Question of the Week
*** PREVIOUS RESULTS ***
Last week, AVweb reported that the Cessna 172S that lost its propeller in the skies over St. Augustine, Florida at the end of May had experienced a crankshaft failure — and that the crankshaft was a Lycoming. In light of recent crankshaft developments, we asked our readers if this was a cause for concern, especially where Lycoming is concerned.
Your responses were split across the entire spectrum of possible answers:
21% of those who responded were not concerned with the crankshaft failure, agreeing with our statement This doesn't necessarily have anything to do with Lycoming parts or its manufacturing process. This segment was the largest of those who have replied to our poll at press time — but only by a thin margin.
18% were at the other end of the spectrum, saying this incident made you extremely concerned about Lycoming's ability to produce a reliable engine.
Another 18% cited the fact that this crankshaft failure was different than those mentioned in Lycoming's recalls. (It occurred at a different place on the crankshaft.) This, our readers said, made them more concerned, not less concerned.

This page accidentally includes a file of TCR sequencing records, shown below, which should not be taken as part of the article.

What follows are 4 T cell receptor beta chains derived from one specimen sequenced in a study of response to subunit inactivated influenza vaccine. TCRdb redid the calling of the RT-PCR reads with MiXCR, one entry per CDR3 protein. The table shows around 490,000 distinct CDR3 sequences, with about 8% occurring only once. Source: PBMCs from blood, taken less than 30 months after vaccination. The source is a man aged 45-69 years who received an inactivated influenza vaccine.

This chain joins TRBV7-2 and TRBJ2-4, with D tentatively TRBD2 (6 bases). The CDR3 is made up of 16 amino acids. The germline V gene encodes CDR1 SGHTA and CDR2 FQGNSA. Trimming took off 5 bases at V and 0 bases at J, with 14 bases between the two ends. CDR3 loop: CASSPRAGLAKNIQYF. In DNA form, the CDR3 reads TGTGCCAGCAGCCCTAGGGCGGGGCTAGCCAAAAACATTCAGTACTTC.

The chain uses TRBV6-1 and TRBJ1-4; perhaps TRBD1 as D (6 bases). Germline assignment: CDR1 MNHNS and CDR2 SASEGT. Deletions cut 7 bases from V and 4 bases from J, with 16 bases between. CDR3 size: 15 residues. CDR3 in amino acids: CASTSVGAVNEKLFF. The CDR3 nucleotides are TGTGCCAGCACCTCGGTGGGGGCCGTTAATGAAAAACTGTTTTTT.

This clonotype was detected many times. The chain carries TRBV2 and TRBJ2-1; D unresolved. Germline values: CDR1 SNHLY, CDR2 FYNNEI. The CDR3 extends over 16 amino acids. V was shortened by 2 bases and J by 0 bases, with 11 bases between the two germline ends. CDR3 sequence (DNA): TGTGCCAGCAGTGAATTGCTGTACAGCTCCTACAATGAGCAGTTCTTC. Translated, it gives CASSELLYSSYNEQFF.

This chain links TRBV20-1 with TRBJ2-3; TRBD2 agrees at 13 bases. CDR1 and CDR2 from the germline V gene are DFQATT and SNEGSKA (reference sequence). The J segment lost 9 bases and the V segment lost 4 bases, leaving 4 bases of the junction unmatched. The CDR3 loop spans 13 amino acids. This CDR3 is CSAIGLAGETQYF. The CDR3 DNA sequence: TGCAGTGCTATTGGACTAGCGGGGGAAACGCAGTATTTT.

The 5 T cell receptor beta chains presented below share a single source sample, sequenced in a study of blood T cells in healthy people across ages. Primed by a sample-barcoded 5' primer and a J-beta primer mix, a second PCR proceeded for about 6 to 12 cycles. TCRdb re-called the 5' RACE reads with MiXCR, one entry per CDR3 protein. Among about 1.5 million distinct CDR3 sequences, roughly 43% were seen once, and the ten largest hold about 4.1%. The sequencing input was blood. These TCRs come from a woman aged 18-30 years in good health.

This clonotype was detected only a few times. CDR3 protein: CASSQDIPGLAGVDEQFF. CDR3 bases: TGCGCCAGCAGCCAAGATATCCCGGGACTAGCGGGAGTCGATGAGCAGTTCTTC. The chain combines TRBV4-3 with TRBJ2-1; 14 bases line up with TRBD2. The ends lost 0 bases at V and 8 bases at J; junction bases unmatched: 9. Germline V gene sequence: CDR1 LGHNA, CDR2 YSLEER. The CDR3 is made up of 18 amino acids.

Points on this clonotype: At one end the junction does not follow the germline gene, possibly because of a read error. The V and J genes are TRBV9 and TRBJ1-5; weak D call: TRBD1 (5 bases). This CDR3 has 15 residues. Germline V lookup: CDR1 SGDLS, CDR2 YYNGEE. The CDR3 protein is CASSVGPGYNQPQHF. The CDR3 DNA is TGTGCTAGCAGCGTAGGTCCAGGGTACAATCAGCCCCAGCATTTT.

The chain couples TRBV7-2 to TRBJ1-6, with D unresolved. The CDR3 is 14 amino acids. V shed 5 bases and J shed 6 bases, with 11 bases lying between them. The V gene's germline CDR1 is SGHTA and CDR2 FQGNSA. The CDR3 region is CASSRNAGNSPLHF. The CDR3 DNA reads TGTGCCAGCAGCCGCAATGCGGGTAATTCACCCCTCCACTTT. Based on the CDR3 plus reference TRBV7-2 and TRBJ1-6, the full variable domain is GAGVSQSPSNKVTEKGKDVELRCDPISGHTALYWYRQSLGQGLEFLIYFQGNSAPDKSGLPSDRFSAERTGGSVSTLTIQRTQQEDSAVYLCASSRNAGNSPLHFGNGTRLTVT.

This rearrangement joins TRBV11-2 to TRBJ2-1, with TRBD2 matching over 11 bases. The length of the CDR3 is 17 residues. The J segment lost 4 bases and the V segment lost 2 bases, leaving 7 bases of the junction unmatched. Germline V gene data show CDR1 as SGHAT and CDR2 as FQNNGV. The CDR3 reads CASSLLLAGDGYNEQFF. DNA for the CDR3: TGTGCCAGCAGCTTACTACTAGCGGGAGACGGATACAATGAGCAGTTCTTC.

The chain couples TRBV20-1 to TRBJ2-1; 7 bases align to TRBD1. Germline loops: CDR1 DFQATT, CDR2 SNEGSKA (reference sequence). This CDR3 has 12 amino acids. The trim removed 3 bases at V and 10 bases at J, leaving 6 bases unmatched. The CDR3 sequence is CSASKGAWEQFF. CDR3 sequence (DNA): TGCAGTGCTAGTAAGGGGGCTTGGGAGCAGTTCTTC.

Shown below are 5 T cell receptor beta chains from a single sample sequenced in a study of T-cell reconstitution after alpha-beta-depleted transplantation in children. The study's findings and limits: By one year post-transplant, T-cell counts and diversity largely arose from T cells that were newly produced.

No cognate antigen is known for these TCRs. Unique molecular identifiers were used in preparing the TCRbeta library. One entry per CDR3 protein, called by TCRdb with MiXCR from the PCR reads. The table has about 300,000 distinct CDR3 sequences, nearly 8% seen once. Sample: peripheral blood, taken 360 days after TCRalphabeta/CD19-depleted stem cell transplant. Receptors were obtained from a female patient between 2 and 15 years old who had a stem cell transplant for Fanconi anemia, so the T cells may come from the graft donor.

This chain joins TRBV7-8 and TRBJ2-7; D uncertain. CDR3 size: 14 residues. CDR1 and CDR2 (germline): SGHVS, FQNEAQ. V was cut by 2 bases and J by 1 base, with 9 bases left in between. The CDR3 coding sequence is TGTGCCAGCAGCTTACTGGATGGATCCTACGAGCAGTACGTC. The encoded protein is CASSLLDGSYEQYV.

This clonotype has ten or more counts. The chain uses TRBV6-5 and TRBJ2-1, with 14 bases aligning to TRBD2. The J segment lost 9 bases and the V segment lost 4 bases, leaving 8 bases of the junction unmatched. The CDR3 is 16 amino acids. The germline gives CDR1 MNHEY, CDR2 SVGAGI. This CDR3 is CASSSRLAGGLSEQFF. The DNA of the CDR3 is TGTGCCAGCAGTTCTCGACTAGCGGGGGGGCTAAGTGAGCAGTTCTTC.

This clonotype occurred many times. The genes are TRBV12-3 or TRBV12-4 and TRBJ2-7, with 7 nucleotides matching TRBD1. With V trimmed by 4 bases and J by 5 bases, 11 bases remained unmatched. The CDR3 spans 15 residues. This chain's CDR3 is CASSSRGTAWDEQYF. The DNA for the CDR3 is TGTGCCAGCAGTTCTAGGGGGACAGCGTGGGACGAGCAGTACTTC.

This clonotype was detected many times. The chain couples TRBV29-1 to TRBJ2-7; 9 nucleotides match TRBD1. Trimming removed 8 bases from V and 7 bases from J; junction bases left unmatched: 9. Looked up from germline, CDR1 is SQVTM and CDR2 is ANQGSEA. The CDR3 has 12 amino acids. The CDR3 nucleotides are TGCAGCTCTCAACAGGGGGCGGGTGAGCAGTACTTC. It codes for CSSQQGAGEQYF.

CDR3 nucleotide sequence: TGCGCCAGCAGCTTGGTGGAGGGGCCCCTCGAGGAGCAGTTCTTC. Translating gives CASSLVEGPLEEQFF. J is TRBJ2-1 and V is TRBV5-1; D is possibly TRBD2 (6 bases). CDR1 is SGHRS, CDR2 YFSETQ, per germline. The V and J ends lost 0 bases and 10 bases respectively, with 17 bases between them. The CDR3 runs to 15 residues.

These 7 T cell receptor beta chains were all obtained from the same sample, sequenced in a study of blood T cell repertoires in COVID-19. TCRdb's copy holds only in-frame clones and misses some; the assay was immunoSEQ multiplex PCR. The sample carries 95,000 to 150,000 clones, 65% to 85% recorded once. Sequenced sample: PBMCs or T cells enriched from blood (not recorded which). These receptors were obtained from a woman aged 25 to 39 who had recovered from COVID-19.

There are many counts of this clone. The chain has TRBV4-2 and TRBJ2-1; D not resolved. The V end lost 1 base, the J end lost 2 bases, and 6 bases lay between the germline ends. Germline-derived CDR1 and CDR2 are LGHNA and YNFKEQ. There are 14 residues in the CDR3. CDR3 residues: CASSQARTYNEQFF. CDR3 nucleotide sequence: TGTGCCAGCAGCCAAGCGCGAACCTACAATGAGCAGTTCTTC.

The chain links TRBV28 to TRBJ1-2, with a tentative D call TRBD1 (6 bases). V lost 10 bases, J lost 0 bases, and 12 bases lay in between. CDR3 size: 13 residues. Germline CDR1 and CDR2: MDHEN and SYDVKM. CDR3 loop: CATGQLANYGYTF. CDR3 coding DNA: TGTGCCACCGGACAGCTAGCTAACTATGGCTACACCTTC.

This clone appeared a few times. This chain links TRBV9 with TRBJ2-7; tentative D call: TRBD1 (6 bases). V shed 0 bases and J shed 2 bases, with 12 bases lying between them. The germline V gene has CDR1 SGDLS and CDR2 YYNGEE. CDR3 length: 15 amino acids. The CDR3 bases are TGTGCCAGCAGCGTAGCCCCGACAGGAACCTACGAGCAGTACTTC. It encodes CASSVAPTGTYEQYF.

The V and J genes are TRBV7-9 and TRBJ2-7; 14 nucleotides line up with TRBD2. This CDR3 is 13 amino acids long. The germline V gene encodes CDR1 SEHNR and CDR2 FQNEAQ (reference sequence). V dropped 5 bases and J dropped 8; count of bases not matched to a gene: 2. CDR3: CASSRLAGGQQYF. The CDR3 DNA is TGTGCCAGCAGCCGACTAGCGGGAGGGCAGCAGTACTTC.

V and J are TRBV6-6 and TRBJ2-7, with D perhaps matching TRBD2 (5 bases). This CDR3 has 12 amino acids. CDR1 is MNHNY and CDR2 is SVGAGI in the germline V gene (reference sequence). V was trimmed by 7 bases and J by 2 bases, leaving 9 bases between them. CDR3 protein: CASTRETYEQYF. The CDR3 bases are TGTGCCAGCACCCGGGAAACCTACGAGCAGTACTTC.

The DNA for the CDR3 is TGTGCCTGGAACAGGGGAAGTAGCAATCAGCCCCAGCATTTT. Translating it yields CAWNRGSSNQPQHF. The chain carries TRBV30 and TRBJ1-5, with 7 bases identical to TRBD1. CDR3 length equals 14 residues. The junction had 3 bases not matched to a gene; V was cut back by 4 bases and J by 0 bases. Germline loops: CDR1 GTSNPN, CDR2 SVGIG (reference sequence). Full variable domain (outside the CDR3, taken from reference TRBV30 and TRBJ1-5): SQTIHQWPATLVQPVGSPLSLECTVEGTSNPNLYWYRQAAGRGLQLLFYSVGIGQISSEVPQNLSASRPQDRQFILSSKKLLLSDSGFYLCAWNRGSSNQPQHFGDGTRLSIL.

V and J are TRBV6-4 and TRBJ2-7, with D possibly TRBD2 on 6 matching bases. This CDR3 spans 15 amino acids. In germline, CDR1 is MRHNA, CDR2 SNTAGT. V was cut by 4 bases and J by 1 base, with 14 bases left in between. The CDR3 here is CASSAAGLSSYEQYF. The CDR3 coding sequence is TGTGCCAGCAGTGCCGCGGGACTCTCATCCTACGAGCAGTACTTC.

17% of respondents said they were very concerned about Lycoming and left it at that.
13% admitted to us that they fly older airplanes or ones that aren't affected by the Lycoming crankshaft issue.
And 12% said they were not particularly concerned, because this failure wasn't one of those behind the recent Lycoming recalls.
For real-time results of last week's question, click here.
*** THIS WEEK'S QUESTION ***
2006 has been full of exciting announcements, innovations, and power struggles. This week, AVweb wants to know which of the hottest happenings in general aviation is at the top of your watch list.
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